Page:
### Comparison with existing tools

In order to understand the performance of our method compared with other existing tools, we have conducted additional computational analysis by applying IQSeq and Cufflinks on samples from MAQC-3 data [21]. We summarize our result in Figure 12. The genes are categorized by their number of isoforms, and Pearson correlations of the estimated isoform level RPKMs (in logarithmic scale) from the two methods are calculated for each category in each sample. The overall correlation of the isoform quantification results from these two methods is across all samples, which indicates a similar characteristic with a near uniform read-generation assumption. Also, both outputs from IQSeq and Cufflinks have correlation with the Taqman assay [22] (an qRT-PCR technique, which can be considered as a gold-standard here). These results confirm consistency of our method with previous work. Note, however, that with our method one can readily “plug-in” more practical read generation models as illustrated in the previous section, making it a more flexible tool to handle and integrate data from different sequencing technologies. Also, we compared the isoform quantification variances between replicates with the FIM based variance estimations, and their logarithmic values have a correlation of (Figure 3 in Text S1).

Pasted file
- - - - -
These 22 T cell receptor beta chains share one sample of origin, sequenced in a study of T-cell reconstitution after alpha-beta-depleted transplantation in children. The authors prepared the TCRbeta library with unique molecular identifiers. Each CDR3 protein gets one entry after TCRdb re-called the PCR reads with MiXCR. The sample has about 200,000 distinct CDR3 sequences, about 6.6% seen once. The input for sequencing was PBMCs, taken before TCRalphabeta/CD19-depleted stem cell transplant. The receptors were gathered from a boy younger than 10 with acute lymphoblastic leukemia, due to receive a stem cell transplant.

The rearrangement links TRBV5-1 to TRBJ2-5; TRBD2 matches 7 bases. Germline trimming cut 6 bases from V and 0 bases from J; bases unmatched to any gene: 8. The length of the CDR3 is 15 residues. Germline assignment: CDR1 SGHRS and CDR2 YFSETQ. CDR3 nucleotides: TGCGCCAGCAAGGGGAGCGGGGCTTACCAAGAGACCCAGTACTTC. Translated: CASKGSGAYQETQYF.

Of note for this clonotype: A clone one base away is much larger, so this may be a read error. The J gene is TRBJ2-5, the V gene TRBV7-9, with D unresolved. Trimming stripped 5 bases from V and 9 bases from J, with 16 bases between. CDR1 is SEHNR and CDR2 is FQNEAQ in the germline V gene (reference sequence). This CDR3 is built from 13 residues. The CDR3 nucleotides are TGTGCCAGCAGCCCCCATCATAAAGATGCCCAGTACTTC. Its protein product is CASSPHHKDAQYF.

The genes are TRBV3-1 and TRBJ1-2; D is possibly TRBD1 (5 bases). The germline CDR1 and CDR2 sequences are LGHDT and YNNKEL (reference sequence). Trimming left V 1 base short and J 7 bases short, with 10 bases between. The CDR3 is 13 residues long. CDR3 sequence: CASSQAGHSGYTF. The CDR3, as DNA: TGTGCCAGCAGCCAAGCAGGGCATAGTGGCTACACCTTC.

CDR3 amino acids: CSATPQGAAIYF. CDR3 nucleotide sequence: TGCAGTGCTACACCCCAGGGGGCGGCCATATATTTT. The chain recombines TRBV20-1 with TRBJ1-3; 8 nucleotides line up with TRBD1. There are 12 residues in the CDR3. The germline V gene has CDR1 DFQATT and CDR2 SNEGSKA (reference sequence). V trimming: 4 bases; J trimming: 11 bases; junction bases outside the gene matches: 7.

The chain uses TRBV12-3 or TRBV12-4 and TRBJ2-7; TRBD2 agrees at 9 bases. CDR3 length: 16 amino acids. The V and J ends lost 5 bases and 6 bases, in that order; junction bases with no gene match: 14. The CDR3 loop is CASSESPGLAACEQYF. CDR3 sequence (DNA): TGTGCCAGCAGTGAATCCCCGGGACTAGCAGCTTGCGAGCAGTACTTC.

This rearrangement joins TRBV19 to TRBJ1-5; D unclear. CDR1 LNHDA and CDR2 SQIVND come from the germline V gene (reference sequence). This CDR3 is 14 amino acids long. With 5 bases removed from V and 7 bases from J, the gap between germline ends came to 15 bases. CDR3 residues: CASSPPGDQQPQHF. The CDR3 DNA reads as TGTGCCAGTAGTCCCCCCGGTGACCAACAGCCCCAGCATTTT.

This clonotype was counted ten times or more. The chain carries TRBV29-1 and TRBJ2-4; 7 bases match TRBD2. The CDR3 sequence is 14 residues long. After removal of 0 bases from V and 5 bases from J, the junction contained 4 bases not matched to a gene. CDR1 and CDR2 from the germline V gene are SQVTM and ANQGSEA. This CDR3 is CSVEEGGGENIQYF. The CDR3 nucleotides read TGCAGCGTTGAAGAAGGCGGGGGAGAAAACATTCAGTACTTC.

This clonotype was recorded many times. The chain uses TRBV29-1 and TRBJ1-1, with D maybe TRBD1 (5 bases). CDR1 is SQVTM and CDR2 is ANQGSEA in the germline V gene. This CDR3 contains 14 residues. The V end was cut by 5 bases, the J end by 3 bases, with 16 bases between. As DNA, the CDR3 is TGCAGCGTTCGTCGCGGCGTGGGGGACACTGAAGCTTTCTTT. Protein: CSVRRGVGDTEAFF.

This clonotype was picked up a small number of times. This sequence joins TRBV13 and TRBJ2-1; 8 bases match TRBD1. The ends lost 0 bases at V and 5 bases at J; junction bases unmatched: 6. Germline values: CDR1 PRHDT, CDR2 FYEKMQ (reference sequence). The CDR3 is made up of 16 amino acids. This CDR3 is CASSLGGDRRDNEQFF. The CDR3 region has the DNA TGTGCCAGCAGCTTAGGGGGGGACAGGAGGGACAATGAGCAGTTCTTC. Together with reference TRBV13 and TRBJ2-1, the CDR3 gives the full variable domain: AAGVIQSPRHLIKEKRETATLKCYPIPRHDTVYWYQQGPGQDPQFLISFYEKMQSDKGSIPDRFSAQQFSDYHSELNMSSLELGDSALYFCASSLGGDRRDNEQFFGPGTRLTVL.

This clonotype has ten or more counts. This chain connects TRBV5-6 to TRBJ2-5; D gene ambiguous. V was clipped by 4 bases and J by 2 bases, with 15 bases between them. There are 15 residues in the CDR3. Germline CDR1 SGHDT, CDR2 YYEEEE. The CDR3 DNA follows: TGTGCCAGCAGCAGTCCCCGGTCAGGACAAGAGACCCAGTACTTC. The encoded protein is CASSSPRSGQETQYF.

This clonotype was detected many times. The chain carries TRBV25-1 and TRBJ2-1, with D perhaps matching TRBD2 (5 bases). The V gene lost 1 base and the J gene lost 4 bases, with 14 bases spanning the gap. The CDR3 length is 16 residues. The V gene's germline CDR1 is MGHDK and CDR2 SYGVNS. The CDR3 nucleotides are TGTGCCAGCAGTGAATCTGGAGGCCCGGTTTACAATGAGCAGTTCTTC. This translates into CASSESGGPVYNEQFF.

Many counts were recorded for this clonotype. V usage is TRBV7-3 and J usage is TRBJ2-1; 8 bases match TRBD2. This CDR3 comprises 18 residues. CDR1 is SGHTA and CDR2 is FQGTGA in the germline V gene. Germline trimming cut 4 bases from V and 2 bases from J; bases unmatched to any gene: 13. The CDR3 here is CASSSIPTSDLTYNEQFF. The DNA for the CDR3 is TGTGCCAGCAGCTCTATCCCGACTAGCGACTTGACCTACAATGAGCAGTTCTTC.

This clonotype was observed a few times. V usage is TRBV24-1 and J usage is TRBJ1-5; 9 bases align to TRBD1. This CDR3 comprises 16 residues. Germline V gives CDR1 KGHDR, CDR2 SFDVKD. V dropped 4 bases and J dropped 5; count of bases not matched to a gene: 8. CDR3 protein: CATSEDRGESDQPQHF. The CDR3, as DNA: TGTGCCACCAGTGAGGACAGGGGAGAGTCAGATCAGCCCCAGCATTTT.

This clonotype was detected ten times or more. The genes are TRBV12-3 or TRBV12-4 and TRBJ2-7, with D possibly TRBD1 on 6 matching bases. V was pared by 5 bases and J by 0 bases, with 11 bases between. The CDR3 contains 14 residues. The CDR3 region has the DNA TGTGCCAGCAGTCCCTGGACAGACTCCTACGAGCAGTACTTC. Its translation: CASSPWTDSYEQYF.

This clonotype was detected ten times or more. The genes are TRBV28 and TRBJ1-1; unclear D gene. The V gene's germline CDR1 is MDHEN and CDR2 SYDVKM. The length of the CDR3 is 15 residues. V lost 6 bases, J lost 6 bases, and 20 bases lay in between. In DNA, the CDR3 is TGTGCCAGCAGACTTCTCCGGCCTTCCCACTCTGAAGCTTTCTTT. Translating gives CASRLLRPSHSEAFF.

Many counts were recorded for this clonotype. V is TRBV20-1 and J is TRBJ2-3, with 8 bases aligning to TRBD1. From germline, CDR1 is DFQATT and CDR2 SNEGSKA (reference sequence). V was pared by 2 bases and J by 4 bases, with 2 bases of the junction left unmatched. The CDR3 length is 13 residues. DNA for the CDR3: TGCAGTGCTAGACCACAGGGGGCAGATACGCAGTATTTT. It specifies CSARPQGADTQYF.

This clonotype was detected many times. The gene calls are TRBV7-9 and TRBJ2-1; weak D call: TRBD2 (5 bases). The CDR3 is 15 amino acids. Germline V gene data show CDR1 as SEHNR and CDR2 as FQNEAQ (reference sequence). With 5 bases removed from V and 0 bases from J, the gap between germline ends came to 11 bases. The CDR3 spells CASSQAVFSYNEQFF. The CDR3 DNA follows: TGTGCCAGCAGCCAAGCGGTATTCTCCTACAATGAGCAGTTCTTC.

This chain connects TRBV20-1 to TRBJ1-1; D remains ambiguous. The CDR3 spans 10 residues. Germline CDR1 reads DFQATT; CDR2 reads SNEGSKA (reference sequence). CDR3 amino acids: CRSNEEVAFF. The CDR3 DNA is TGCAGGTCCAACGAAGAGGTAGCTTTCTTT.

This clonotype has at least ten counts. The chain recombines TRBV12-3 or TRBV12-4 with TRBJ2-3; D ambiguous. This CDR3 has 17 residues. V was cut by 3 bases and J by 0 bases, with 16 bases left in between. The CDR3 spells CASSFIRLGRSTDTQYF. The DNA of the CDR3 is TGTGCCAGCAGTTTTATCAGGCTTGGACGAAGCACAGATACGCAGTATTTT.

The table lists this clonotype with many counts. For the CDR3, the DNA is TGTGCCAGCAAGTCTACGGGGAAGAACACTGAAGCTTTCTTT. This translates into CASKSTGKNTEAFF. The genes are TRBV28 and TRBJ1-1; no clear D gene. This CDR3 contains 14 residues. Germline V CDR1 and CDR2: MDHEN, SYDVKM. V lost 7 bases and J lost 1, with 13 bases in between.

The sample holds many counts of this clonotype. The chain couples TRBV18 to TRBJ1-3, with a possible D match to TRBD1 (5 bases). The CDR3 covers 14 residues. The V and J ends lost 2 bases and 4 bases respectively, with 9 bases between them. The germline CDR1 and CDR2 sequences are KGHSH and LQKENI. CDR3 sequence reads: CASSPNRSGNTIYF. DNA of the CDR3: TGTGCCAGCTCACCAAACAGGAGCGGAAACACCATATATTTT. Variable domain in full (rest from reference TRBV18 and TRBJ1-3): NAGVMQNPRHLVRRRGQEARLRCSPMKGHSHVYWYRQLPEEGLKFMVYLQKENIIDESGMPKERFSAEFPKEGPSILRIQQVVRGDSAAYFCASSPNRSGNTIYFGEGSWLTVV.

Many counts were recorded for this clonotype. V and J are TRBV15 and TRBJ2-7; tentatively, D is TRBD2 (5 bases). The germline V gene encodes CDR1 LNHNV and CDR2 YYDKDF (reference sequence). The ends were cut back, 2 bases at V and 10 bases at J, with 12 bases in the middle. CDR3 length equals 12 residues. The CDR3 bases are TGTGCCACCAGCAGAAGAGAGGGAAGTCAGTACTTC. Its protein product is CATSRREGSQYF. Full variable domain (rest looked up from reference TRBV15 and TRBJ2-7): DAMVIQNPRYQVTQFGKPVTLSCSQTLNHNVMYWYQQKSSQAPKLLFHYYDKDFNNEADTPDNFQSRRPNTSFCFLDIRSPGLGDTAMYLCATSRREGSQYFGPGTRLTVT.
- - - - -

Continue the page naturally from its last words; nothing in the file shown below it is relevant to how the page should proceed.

## Discussion

In this paper we explore the problem of integrating different sequencing techniques to quantify the relative abundance of different isoform transcripts, which can be generalized to the problem of estimating the distribution based on partial samples from different sampling techniques. We first introduce a statistical framework to model the generative process of the partial samples, using a “plugin-able” function to allow flexible incorporation of different sampling characteristics, and then present the original problem as a maximum likelihood estimation (MLE) problem, with an iterative solution based on expectation maximization, which guarantees a locally optimum answer. This provides a solution to the question of estimating a distribution based on partial samples.